Robert Hooke, at Christ Church Oxford, where he studied surrounded by some of his inventions. Painting by Rita Greer 2011 (Source: Wikimedia Commons)
Ideas for Leaders #355

Great Innovation! But What’s it for? Marketers Beware

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Key Concept

Product designers and marketers might be very excited about a new product with impressive new features and a bold new design. But consumers will not recognize the newness of the product if they cannot figure out what the product is in the first place — which can lead to a major disconnect between the reaction that companies expect from consumers (“Wow, what a great innovation!) and the actual reaction (“What is it?”).

Idea Summary

In a classic episode from the old American TV show The Odd Couple, the main character Felix replaces all of the traditional furniture in his apartment with new furniture featuring radical designs (e.g. the chairs are in the shape of huge hands).  While his roommate Oscar figures out how to use the ‘hands’, he’s astonished to learn that a framed picture with white and red dots on a black background is actually a clock.

Many consumers, confronted with radically innovative designs and features of familiar products, share Oscar’s bafflement. The ability to figure out what the product is or does is known in marketing terms as ‘categorization certainty’. If categorization certainty is low, the perception of newness and subsequently the evaluation of the product (whether or not new features, functions and benefits are liked or not liked) will also rate lower.

In short, Oscar can’t appreciate the new features of the clock because he doesn’t even know it is a clock. Likewise, participants in one experiment appreciated the newness and innovation of a Dyson vacuum cleaner, which has some revolutionary new features but still resembles a traditional vacuum cleaner; they were less impressed with the Roomba, which is a robotic vacuum cleaner that looks like a giant CD player.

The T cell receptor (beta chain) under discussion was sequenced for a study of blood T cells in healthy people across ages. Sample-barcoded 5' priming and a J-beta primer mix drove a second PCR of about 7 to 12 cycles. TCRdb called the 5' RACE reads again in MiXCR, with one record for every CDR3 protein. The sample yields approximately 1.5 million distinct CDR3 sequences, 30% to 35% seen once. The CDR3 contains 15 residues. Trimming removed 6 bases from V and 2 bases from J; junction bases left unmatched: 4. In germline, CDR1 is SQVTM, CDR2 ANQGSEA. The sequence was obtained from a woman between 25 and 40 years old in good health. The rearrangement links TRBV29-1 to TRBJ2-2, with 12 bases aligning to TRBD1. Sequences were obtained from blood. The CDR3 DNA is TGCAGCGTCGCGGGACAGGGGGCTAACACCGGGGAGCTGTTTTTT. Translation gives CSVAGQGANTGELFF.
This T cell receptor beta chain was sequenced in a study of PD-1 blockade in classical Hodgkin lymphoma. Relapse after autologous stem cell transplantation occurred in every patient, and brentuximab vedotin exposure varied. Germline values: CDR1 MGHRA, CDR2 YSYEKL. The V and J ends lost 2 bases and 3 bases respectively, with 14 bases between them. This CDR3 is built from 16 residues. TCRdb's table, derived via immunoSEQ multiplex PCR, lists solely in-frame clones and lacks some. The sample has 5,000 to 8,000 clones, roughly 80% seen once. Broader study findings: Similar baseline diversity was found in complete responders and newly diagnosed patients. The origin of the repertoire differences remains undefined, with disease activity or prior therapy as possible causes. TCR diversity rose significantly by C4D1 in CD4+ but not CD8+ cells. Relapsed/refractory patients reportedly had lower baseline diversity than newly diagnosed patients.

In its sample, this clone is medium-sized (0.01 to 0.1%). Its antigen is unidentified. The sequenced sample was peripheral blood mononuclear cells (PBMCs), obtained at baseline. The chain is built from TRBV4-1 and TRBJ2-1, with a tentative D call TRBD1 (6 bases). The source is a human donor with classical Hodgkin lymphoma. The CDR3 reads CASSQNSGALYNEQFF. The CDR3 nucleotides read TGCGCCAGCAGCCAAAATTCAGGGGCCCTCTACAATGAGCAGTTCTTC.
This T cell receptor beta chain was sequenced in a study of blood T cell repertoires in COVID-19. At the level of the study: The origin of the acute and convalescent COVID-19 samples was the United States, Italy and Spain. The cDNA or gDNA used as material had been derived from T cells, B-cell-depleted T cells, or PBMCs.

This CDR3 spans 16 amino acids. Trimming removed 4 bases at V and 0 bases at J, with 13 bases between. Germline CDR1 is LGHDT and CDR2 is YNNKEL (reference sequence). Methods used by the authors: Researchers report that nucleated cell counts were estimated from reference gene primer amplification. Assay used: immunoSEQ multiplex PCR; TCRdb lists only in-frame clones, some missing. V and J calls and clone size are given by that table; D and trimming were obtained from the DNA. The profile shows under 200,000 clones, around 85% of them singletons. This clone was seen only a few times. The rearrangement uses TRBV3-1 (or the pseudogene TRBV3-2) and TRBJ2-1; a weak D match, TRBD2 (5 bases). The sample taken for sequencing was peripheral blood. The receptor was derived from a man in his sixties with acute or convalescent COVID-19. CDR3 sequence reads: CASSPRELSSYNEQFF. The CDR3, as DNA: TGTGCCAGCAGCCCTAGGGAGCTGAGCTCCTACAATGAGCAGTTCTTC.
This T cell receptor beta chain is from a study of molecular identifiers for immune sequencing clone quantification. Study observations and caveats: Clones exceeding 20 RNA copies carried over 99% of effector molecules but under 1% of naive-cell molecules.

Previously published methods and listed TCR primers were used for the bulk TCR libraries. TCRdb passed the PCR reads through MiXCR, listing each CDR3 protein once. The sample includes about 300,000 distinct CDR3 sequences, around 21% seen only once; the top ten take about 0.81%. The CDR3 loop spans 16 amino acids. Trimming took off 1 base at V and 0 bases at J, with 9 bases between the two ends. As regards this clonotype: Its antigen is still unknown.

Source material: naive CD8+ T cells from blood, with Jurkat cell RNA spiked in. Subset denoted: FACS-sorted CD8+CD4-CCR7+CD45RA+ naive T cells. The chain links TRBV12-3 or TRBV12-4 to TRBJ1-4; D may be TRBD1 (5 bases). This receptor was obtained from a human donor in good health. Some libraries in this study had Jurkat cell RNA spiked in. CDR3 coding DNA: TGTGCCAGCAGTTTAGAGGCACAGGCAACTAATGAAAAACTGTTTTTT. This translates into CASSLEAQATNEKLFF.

‘Category cues’, such as brand names that are either familiar or explain the function of the product, alleviate category uncertainty and, as a result, overcome the disadvantages of the innovative design.

One experiment featured a bladeless fan — a fan that looks like some kind of high-tech light. In this case, category certainty increased when the product had a brand name that described its function (the actual brand Turbo-Aire or a fictitious brand BreezeMax). It also increased when it was given a brand name (Easylite) that described a plausible but inaccurate function, highlighting the fact that category certainty refers to the degree of consumer confidence in identifying a product category, not the accuracy of the identification. However, in this case, the perceived newness of the product was greater with the more accurate Turbo-Aire or BreezeMax brand names attached.

Business Application

Product managers might assume that product newness is objective: after all, a product is new or it isn’t. Product newness is actually subjective: a product might be considered new by some and not new by others depending on whether they know what the product is and does.

This unexpected subjectivity means that marketers need to carefully communicate the category of a product featuring a starkly innovative design. Make sure that the first few exposures to the new design reinforce the product’s category.

Sometimes, a new product will not only be aesthetically innovative, but will innovate the entire product category itself (the iPod being a prime example). In this case, product managers might want to research consumer response specifically to the design of the product to help plan their marketing strategy. It might even be possible to use uncertain product categorization to build up hype and mystique: show the new product, offer no category cues, and enjoy the perplexed buzz as the marketplace impatiently waits for an explanation.

The issue of innovation aesthetics can also help identify the core reason for a lukewarm product launch or market test. Measuring newness perceptions or categorization certainty before a launch might prevent some unpleasant surprises later as customers perplexed by the aesthetics of a product fail to respond to innovative new features.

The fear of category uncertainty should never impede innovation. Studies have shown that innovations “have longer commercial success, higher margins, and increased consumer receptivity.” Innovative companies, however, just need to make sure that consumers know what they are seeing.

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Idea conceived

  • March 2013

Idea posted

  • April 2014

DOI number



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